4. Randomization: The next key element is randomization, because the brain and the body tends to achieve real transfer—usable, permanent knowledge and ability—better through randomized drills than block instruction and strict repetition.
Bartel points to training common on the square range and in the matt room that is frequently conducted counter to this method.
"We love to do block training in law enforcement. We do the same skill over and over and over again. 'From the holster! Draw! Two rounds!'—bang, bang. 'From the holster! Draw! Two rounds!'—bang, bang. It's the same problem to the solution you've already figured out."
He says that by introducing randomization into the set of skills being taught, you impose some cognitive interference, which subsequently demands decision making.
"Now you don't know which [technique or tactic] I'm going to make you use," Bartel says. "I'm going to call it out randomly. Maybe the first time it's two rounds out of the holster. Maybe the next one you have to do is single-round, reload, single-round. Maybe the next one is a transition from target to target. And then I might take you back to, you know, out of the holster two rounds. The skill's not used twice in a row. You do not know what's next."
A more advanced level of randomization is interleaved training, which might combine skills such as defensive tactics with deploying less lethal tools, or transitioning from less-lethal to firearms, or integrating de-escalation tactics with hands-on DT. This of course, requires that the instructor delivering this training have significantly more—and better—instructor development training under their belt.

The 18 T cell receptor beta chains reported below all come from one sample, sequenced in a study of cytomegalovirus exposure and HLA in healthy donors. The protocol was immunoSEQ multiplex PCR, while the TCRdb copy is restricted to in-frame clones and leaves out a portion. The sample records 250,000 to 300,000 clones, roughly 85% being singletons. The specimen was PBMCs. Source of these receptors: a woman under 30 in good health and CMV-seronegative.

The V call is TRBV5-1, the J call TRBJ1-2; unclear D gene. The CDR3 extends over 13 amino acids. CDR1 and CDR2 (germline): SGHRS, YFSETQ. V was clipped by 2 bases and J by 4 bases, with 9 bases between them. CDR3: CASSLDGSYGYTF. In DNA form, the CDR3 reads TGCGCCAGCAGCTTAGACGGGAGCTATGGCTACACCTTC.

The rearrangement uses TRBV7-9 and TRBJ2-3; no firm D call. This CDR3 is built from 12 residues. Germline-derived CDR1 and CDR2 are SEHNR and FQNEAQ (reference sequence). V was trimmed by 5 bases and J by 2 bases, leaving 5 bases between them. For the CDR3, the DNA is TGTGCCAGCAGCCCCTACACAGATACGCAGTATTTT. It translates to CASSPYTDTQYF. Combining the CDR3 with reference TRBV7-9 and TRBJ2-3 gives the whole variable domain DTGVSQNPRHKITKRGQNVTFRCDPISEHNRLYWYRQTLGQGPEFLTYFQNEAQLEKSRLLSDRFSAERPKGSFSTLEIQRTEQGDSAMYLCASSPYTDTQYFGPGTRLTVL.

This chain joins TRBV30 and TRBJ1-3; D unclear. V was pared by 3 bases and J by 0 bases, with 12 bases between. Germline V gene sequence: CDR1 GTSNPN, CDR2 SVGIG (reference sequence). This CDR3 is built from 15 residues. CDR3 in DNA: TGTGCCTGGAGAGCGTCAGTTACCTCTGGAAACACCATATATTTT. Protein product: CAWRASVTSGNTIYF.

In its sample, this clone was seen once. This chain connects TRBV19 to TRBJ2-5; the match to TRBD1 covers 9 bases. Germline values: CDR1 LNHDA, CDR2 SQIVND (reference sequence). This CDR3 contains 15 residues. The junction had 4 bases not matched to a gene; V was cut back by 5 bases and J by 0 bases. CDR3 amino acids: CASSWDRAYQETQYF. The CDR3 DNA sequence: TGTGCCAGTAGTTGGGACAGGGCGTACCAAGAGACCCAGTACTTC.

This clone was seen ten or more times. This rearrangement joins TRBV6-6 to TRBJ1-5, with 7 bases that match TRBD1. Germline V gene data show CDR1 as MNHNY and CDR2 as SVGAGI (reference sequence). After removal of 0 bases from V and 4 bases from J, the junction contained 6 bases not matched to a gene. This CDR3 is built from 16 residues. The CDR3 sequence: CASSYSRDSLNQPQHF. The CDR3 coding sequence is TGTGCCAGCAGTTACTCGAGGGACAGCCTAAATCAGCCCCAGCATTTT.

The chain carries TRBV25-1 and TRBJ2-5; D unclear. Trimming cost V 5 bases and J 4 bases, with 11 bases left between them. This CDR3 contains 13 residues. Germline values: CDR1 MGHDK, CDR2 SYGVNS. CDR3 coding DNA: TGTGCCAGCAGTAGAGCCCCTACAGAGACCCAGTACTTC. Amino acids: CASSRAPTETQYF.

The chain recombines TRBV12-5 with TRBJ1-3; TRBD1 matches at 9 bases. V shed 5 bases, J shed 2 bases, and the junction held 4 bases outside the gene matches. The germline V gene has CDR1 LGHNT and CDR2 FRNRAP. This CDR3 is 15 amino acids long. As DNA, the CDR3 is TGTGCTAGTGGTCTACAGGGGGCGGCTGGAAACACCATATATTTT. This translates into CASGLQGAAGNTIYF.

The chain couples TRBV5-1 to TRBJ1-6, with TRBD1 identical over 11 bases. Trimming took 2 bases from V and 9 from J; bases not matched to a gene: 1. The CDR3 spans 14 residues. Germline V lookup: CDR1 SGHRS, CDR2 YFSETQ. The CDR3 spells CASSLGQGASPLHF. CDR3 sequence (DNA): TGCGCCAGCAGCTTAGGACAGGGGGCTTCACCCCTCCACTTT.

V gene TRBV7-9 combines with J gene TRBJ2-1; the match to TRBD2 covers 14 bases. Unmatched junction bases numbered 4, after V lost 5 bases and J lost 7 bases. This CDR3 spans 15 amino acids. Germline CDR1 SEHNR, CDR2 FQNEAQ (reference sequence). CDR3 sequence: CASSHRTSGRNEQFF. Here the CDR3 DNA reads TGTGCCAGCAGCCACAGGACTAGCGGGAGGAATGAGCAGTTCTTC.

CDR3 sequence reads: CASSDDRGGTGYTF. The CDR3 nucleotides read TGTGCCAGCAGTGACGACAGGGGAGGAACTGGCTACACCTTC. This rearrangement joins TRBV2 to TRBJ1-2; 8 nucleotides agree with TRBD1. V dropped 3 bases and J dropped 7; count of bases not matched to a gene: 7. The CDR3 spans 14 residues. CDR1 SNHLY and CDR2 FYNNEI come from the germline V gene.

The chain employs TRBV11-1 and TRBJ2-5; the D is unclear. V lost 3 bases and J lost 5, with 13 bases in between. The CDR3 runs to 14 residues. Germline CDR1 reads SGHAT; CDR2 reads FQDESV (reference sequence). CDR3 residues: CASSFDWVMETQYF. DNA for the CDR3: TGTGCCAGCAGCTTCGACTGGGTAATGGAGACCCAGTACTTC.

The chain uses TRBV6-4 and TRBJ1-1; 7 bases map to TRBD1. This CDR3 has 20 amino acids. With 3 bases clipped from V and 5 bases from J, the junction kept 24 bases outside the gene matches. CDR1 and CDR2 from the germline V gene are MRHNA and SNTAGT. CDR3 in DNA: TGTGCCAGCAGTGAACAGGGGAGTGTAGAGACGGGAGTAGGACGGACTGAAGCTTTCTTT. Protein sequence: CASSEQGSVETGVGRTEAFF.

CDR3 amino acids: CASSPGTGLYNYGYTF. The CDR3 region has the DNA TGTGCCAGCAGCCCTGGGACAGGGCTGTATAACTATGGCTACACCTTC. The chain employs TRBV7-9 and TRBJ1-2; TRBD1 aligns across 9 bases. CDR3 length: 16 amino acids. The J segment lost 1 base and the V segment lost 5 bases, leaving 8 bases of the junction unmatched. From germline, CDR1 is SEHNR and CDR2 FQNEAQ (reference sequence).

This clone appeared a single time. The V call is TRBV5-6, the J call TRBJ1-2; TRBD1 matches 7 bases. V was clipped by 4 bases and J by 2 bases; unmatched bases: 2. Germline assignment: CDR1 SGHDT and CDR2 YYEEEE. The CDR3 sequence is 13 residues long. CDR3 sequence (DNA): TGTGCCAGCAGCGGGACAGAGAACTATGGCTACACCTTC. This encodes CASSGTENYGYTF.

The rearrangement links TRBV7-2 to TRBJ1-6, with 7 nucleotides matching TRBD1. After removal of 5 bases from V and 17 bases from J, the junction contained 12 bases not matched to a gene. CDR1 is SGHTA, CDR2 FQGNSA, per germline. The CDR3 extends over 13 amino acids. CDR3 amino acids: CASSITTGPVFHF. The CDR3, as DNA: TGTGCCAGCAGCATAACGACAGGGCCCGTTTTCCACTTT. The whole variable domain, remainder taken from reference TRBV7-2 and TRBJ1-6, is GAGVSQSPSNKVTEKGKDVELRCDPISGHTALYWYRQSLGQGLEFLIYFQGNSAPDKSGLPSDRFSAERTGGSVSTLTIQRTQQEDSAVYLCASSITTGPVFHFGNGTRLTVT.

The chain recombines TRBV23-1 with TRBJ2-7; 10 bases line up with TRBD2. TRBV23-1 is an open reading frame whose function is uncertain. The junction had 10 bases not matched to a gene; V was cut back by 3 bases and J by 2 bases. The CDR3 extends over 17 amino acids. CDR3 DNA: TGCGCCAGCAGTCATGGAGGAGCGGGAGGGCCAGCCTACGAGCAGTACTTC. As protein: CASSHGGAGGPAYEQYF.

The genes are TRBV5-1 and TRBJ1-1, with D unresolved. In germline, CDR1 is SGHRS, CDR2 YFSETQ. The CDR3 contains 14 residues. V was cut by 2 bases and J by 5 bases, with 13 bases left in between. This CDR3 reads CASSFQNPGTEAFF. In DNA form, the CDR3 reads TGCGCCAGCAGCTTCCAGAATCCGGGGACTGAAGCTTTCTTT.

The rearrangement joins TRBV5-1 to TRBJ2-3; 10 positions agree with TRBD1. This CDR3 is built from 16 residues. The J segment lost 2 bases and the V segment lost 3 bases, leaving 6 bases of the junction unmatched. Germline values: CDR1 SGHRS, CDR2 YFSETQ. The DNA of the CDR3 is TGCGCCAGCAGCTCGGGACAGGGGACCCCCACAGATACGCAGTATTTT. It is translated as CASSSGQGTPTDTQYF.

5. Exceptions & Experiences: Finally, there's the 'E,' which actually stands for two things—exceptions, and experiences.
There are exceptions to every rule, and so too there are exceptions to the above keys. For example, if a person is brand new to learning a skill, it would be imprudent to immediately introduce obstacles or randomization into the training process.
"You can't throw a ton of stuff at [trainees] if they don't even know how to pull the gun out of the holster," Bartel says.
Another example is a breacher getting ready to go hit a door with a ram—this action will benefit from a few good practice swings with the ram before letting loose on the door.
"So prior to an immediate event, there are reasons why we might go repetition over randomization," Bartel says.
"The other 'E' is experiential," Bartel explains. "We want to experience scenario-based situations where you literally have to deal with the concept of reading the environment and applying the skill to it. One of the major differences between your experts and your novices is that experts know where to look and how to interpret the information. But that only comes through experience."
Transfer & Performance
By creating more scenario-based problem-solving training—that is spaced out over time, incorporates challenges and obstacles, randomizes required actions, and allows for exceptions in all of the above—trainers can make great strides in developing skills, abilities, and expertise in their trainees.
Ideally, this is all done in scenario-based, experiential learning—whether it's force-on-force drills, time in some kind of a simulator, doing Red Man drills in a matt room, and the like—in order to truly transfer practice into improved performance.